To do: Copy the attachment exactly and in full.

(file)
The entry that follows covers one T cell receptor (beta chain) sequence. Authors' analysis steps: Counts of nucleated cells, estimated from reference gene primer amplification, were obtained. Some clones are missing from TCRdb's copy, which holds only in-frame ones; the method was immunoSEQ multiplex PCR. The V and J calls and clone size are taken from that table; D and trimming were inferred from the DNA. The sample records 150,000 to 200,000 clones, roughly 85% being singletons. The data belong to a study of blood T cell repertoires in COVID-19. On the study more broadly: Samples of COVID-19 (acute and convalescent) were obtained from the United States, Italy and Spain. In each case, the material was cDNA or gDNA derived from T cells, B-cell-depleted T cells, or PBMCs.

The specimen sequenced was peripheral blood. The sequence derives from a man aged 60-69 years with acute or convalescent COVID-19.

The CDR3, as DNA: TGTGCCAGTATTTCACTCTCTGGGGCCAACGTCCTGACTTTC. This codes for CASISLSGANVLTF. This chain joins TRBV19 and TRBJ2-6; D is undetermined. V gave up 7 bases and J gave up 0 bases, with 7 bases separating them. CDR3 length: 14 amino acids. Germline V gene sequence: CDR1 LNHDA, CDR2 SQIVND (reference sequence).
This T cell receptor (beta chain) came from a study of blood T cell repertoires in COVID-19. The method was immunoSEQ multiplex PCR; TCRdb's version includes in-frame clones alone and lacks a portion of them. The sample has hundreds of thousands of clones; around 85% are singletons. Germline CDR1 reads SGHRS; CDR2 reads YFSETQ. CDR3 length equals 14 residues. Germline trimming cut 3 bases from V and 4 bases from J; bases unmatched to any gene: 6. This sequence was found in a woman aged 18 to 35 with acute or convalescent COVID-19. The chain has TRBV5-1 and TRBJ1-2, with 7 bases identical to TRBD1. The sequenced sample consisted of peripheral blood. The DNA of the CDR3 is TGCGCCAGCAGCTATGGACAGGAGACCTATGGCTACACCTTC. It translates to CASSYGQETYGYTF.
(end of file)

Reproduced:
The entry that follows covers one T cell receptor (beta chain) sequence. Authors' analysis steps: Counts of nucleated cells, estimated from reference gene primer amplification, were obtained. Some clones are missing from TCRdb's copy, which holds only in-frame ones; the method was immunoSEQ multiplex PCR. The V and J calls and clone size are taken from that table; D and trimming were inferred from the DNA. The sample records 150,000 to 200,000 clones, roughly 85% being singletons. The data belong to a study of blood T cell repertoires in COVID-19. On the study more broadly: Samples of COVID-19 (acute and convalescent) were obtained from the United States, Italy and Spain. In each case, the material was cDNA or gDNA derived from T cells, B-cell-depleted T cells, or PBMCs.

The specimen sequenced was peripheral blood. The sequence derives from a man aged 60-69 years with acute or convalescent COVID-19.

The CDR3, as DNA: TGTGCCAGTATTTCACTCTCTGGGGCCAACGTCCTGACTTTC. This codes for CASISLSGANVLTF. This chain joins TRBV19 and TRBJ2-6; D is undetermined. V gave up 7 bases and J gave up 0 bases, with 7 bases separating them. CDR3 length: 14 amino acids. Germline V gene sequence: CDR1 LNHDA, CDR2 SQIVND (reference sequence).
This T cell receptor (beta chain) came from a study of blood T cell repertoires in COVID-19. The method was immunoSEQ multiplex PCR; TCRdb's version includes in-frame clones alone and lacks a portion of them. The sample has hundreds of thousands of clones; around 85% are singletons. Germline CDR1 reads SGHRS; CDR2 reads YFSETQ. CDR3 length equals 14 residues. Germline trimming cut 3 bases from V and 4 bases from J; bases unmatched to any gene: 6. This sequence was found in a woman aged 18 to 35 with acute or convalescent COVID-19. The chain has TRBV5-1 and TRBJ1-2, with 7 bases identical to TRBD1. The sequenced sample consisted of peripheral blood. The DNA of the CDR3 is TGCGCCAGCAGCTATGGACAGGAGACCTATGGCTACACCTTC. It translates to CASSYGQETYGYTF.